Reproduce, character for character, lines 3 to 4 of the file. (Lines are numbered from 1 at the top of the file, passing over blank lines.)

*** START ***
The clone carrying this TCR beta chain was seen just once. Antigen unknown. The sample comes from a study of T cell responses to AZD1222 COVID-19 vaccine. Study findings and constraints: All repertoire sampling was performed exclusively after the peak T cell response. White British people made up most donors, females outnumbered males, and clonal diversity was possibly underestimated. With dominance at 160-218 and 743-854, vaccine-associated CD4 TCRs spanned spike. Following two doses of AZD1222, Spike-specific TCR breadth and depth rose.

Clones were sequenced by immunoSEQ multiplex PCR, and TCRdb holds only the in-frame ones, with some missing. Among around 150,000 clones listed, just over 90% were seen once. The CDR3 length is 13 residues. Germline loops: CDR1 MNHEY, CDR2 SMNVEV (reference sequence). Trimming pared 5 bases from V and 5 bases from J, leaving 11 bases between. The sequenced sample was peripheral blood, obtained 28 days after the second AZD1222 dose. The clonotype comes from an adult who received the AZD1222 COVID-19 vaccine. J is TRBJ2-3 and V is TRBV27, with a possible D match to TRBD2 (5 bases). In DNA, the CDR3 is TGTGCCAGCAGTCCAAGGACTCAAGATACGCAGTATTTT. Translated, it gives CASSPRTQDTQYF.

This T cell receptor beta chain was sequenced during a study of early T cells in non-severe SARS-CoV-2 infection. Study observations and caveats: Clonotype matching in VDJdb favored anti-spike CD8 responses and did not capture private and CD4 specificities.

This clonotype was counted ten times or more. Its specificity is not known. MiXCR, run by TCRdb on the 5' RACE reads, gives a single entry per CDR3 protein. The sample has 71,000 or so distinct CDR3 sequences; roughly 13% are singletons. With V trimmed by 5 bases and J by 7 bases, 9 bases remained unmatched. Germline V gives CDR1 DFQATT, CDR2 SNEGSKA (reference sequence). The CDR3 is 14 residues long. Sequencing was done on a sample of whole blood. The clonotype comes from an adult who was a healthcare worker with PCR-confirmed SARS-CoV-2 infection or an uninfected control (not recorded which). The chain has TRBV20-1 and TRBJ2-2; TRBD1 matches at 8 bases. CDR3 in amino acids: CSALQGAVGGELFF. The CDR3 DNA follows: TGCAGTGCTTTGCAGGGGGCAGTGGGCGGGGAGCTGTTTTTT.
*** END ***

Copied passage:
This T cell receptor beta chain was sequenced during a study of early T cells in non-severe SARS-CoV-2 infection. Study observations and caveats: Clonotype matching in VDJdb favored anti-spike CD8 responses and did not capture private and CD4 specificities.

This clonotype was counted ten times or more. Its specificity is not known. MiXCR, run by TCRdb on the 5' RACE reads, gives a single entry per CDR3 protein. The sample has 71,000 or so distinct CDR3 sequences; roughly 13% are singletons. With V trimmed by 5 bases and J by 7 bases, 9 bases remained unmatched. Germline V gives CDR1 DFQATT, CDR2 SNEGSKA (reference sequence). The CDR3 is 14 residues long. Sequencing was done on a sample of whole blood. The clonotype comes from an adult who was a healthcare worker with PCR-confirmed SARS-CoV-2 infection or an uninfected control (not recorded which). The chain has TRBV20-1 and TRBJ2-2; TRBD1 matches at 8 bases. CDR3 in amino acids: CSALQGAVGGELFF. The CDR3 DNA follows: TGCAGTGCTTTGCAGGGGGCAGTGGGCGGGGAGCTGTTTTTT.